- Editors' Note
CR: The New Centennial Review is devoted to comparative studies of the Americas. The journal's primary emphasis is on the opening up of the possibilities for a future Americas that does not amount to a mere reiteration of its past. We seek interventions, provocations, and, indeed, insurgencies that release futures for the Americas. In general, CR welcomes work that is inflected, informed, and driven by theoretical and philosophical concerns at the limits of the potentialities for the Americas.
Such work may be explicitly concerned with the Americas, or it may be broader, global, and/or genealogical scholarship with implications for the Americas. CR recognizes that the language of the Americas is translation, and that therefore questions of translation, dialogue, and border crossings (linguistic, cultural, national, and the like) are necessary for rethinking the foundations and limits of the Americas.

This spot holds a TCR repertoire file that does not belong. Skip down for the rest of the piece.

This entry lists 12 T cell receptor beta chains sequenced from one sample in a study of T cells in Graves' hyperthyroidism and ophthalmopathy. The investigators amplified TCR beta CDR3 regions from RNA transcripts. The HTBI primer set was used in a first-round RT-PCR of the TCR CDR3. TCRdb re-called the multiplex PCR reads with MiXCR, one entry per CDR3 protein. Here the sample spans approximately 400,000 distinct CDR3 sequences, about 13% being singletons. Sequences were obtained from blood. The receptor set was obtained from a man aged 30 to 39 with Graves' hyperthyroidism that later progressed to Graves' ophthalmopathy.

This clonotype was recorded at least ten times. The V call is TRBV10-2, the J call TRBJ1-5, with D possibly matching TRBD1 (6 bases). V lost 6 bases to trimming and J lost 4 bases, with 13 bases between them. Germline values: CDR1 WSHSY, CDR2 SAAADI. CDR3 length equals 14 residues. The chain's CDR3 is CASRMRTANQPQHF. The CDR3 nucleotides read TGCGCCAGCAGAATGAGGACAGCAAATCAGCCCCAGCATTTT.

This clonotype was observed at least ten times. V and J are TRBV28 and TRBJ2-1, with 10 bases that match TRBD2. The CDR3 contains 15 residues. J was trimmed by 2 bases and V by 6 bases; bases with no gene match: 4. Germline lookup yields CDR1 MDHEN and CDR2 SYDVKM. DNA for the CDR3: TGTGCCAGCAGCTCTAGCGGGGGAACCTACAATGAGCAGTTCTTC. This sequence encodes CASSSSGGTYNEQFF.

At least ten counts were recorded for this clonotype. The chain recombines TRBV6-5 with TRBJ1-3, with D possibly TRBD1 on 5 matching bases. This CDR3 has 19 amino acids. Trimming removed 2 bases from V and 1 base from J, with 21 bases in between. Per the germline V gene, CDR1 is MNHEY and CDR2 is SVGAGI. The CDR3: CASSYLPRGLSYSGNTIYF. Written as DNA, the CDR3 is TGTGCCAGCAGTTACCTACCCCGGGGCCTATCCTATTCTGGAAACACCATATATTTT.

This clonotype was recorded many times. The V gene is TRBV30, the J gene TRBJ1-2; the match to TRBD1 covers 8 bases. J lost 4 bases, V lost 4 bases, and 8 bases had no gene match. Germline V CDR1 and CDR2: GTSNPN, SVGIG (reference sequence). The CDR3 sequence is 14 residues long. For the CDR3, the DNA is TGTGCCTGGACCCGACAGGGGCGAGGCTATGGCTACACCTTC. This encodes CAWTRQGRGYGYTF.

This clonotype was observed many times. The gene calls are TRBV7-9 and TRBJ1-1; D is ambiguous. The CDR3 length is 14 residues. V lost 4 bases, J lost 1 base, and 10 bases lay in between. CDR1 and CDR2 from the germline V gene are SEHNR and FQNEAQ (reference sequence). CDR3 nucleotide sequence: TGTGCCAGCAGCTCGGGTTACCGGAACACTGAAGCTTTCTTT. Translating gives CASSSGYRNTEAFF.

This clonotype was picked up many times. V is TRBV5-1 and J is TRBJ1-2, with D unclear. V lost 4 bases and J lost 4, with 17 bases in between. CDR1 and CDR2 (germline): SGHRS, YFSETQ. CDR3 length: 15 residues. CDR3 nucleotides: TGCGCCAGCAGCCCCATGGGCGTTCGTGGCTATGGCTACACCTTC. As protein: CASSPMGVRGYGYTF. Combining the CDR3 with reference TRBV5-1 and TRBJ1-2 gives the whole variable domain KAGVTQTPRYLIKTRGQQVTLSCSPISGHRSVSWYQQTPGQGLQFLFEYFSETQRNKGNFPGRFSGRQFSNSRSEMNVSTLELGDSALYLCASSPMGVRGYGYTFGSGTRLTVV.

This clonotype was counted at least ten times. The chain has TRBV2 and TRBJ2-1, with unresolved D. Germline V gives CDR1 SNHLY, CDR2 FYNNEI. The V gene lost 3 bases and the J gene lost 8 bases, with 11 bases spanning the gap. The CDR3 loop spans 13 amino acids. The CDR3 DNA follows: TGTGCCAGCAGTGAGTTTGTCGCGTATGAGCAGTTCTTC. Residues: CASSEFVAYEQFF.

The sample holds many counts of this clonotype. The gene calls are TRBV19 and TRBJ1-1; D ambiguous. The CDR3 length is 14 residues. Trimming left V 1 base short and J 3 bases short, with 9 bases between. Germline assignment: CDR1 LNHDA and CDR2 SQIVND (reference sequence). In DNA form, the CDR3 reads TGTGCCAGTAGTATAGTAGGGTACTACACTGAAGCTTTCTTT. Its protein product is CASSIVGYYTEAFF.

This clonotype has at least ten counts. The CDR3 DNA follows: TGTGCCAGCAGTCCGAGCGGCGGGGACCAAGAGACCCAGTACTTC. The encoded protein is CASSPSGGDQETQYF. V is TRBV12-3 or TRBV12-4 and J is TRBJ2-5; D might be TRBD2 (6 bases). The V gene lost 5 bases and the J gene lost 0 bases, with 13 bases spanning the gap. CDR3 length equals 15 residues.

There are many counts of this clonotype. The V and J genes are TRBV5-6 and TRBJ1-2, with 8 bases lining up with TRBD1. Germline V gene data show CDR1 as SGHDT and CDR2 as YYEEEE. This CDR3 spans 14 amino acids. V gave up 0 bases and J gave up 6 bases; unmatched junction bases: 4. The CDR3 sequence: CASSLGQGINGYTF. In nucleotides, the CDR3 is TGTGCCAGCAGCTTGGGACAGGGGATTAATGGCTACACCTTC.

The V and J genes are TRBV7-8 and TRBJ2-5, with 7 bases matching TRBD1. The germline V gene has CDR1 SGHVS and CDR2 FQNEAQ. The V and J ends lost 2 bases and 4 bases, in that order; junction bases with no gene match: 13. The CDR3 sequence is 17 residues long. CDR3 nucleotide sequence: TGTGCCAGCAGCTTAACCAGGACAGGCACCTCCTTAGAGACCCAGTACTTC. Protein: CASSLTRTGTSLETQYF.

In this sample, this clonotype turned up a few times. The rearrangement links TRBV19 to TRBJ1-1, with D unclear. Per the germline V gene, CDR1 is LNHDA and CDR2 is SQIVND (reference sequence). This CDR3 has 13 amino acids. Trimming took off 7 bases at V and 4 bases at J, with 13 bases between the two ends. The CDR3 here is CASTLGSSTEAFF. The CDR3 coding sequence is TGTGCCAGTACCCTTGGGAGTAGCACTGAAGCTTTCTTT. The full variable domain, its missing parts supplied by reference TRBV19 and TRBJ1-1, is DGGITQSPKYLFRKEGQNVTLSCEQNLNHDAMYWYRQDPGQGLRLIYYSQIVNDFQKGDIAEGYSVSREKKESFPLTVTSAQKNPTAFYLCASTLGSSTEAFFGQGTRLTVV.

For more than 50 years, CR has been a journal committed to interdisciplinarity, and we continue to encourage work that goes beyond a simple performance of the strategies of various disciplines and interdisciplines and that therefore interrogates them. [End Page v]
This issue of CR originated in two events organized by the International Critical Concepts Working Group held in Mexico City at the Centro Horizontal in July 2019. The first was a small, one-day workshop devoted to the Mexican crime novel; the second was a larger, three-day event devoted to violence. We thank the participants in these two events for their contributions—intellectual and social—to those two events as well as for allowing us to publish their papers here. We also thank Guillermo Osorno, who for the second time allowed us to hold the workshops at the Centro Horizontal in the zona rosa. [End Page vi]